2 Macc 4.23Three years later Jason sent Menelaus, the brother of the aforementioned Simeon, to the king; he was supposed to deliver him the money and bring pending negotiations on important state business to an end.2 Macc 4.24Menelaus, however, obtained recommendations to the king, appeared as an important man and flattered him, outbid Jason by three hundred talents of silver and thus gained the office of high priest.2 Macc 4.25He came back with the royal certificate of appointment. Otherwise there was nothing in him that was worthy of the high priestly office. Instead, he had the passion of a brutal tyrant and the fury of a wild beast.2 Macc 4.26Jason, who had insidiously suppressed his own brother, was now himself insidiously suppressed by another and driven as a refugee into Ammonite Land.2 Macc 4.27Menelaus had seized the rule, but made no move to raise the money he had promised the king,2 Macc 4.28although Sostratus, the commander of the castle, warned him repeatedly; he had to collect the money. Therefore the king ordered both in front of him.2 Macc 4.29Menelaus left his brother Lysimachus as deputy in the high priesthood, but Sostratus left Krates, the commander of the Cypriot troops..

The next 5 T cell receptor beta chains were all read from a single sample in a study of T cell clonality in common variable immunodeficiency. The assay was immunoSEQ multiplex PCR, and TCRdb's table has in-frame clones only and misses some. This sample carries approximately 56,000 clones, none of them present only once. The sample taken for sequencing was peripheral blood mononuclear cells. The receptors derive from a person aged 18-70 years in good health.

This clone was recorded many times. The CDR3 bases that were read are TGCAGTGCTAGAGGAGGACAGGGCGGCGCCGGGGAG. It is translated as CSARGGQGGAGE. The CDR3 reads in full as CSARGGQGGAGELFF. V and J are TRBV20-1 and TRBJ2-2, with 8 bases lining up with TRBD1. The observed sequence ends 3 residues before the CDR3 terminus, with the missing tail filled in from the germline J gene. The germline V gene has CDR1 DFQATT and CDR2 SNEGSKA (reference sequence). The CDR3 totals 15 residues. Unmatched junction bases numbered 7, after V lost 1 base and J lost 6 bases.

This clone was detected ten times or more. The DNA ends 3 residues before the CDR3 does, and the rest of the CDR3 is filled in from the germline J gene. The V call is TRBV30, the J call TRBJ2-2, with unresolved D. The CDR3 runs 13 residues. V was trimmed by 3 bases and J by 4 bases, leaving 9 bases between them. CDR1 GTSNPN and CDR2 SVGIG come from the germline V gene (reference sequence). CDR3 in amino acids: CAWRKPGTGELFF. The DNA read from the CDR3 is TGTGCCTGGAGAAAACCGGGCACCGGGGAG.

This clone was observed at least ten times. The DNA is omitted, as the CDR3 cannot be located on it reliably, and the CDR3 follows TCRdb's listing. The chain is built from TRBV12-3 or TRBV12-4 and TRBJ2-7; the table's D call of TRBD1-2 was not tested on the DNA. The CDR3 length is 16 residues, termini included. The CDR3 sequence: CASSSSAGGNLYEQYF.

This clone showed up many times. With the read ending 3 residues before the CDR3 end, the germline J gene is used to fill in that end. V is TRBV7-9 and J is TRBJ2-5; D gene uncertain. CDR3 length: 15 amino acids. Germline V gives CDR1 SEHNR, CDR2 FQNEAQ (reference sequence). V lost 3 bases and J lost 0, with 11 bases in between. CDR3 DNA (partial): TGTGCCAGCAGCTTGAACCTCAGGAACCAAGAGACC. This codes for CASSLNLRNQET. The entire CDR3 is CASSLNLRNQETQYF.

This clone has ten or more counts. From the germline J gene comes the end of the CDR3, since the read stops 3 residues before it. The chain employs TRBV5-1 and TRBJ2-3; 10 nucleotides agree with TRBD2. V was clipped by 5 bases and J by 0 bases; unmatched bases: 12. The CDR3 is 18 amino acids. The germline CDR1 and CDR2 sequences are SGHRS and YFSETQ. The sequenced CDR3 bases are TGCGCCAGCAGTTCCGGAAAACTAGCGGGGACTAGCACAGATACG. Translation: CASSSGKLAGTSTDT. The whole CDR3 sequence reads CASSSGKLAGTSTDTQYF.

The murder of the rightful high priest